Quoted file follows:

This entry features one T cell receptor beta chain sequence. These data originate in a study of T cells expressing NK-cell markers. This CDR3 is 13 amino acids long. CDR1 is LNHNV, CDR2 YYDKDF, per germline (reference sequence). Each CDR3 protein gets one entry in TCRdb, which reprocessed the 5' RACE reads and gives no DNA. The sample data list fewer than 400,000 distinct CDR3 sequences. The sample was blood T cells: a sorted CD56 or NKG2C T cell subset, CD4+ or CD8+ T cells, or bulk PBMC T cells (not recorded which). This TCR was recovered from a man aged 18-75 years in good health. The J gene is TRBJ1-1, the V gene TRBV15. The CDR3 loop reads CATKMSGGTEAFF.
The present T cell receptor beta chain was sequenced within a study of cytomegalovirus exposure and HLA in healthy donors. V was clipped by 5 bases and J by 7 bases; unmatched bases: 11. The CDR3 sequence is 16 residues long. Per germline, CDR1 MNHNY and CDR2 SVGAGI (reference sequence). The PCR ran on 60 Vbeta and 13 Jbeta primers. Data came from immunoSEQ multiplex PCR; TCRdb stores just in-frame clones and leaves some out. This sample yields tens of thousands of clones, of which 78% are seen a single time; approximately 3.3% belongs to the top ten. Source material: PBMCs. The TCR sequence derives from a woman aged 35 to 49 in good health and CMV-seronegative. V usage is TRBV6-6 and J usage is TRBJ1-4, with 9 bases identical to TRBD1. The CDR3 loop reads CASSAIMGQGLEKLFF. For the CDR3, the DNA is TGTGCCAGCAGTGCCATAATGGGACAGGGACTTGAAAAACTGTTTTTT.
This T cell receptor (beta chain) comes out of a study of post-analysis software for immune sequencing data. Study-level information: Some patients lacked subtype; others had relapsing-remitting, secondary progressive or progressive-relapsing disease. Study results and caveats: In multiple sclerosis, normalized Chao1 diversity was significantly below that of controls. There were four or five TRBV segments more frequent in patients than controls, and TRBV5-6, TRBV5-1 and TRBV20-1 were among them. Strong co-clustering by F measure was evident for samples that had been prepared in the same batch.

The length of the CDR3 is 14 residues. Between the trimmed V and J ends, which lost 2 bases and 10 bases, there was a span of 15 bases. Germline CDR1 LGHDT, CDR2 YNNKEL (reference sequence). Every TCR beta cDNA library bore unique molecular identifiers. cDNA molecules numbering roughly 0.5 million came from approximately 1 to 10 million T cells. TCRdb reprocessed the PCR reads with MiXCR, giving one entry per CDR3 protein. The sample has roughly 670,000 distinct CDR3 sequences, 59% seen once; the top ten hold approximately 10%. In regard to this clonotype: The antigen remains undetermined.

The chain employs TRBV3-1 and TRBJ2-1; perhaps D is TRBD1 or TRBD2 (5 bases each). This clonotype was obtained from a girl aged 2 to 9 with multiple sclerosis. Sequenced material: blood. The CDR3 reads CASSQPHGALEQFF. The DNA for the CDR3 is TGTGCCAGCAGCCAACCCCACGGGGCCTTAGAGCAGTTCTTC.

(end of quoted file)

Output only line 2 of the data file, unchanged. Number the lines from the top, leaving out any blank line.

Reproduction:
The present T cell receptor beta chain was sequenced within a study of cytomegalovirus exposure and HLA in healthy donors. V was clipped by 5 bases and J by 7 bases; unmatched bases: 11. The CDR3 sequence is 16 residues long. Per germline, CDR1 MNHNY and CDR2 SVGAGI (reference sequence). The PCR ran on 60 Vbeta and 13 Jbeta primers. Data came from immunoSEQ multiplex PCR; TCRdb stores just in-frame clones and leaves some out. This sample yields tens of thousands of clones, of which 78% are seen a single time; approximately 3.3% belongs to the top ten. Source material: PBMCs. The TCR sequence derives from a woman aged 35 to 49 in good health and CMV-seronegative. V usage is TRBV6-6 and J usage is TRBJ1-4, with 9 bases identical to TRBD1. The CDR3 loop reads CASSAIMGQGLEKLFF. For the CDR3, the DNA is TGTGCCAGCAGTGCCATAATGGGACAGGGACTTGAAAAACTGTTTTTT.